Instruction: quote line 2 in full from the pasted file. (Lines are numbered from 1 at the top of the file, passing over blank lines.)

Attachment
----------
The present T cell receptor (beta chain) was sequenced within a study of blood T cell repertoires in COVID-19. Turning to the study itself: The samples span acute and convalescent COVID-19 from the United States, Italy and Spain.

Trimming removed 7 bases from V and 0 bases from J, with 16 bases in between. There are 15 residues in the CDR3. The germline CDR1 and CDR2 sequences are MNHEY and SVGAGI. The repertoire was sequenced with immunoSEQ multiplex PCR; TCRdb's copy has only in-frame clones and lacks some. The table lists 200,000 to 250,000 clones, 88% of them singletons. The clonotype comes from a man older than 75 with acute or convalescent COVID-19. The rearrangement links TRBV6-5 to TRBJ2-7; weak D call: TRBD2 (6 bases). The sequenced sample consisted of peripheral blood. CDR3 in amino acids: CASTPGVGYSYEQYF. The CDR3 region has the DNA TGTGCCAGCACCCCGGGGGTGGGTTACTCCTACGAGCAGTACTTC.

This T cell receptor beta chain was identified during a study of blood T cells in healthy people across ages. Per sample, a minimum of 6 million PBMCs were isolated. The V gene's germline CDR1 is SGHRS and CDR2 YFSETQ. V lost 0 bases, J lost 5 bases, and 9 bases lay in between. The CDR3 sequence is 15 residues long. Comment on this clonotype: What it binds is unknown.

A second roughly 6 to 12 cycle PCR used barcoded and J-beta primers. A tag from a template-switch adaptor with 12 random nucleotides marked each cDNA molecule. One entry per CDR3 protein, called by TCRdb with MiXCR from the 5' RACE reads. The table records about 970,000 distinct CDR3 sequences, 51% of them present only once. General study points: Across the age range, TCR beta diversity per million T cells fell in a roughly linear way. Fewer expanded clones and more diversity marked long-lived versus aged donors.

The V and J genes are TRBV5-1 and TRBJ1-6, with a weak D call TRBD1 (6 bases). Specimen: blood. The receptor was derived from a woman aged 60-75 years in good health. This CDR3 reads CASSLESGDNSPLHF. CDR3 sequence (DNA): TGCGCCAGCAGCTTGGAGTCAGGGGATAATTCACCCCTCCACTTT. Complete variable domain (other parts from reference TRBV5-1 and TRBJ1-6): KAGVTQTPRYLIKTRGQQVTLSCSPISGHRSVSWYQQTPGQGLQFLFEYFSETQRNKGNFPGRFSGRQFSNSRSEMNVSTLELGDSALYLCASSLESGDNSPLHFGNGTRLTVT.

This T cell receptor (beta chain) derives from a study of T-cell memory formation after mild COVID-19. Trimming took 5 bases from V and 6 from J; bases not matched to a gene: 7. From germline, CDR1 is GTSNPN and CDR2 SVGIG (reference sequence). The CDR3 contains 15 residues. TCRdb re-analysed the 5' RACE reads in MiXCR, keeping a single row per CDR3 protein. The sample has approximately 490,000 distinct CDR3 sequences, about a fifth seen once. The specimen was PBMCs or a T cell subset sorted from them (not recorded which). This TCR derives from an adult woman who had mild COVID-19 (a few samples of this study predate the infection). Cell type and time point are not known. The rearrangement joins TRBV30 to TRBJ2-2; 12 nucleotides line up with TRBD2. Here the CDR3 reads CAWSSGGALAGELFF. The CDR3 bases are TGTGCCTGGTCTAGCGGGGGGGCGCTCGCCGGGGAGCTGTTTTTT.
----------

Trimming removed 7 bases from V and 0 bases from J, with 16 bases in between. There are 15 residues in the CDR3. The germline CDR1 and CDR2 sequences are MNHEY and SVGAGI. The repertoire was sequenced with immunoSEQ multiplex PCR; TCRdb's copy has only in-frame clones and lacks some. The table lists 200,000 to 250,000 clones, 88% of them singletons. The clonotype comes from a man older than 75 with acute or convalescent COVID-19. The rearrangement links TRBV6-5 to TRBJ2-7; weak D call: TRBD2 (6 bases). The sequenced sample consisted of peripheral blood. CDR3 in amino acids: CASTPGVGYSYEQYF. The CDR3 region has the DNA TGTGCCAGCACCCCGGGGGTGGGTTACTCCTACGAGCAGTACTTC.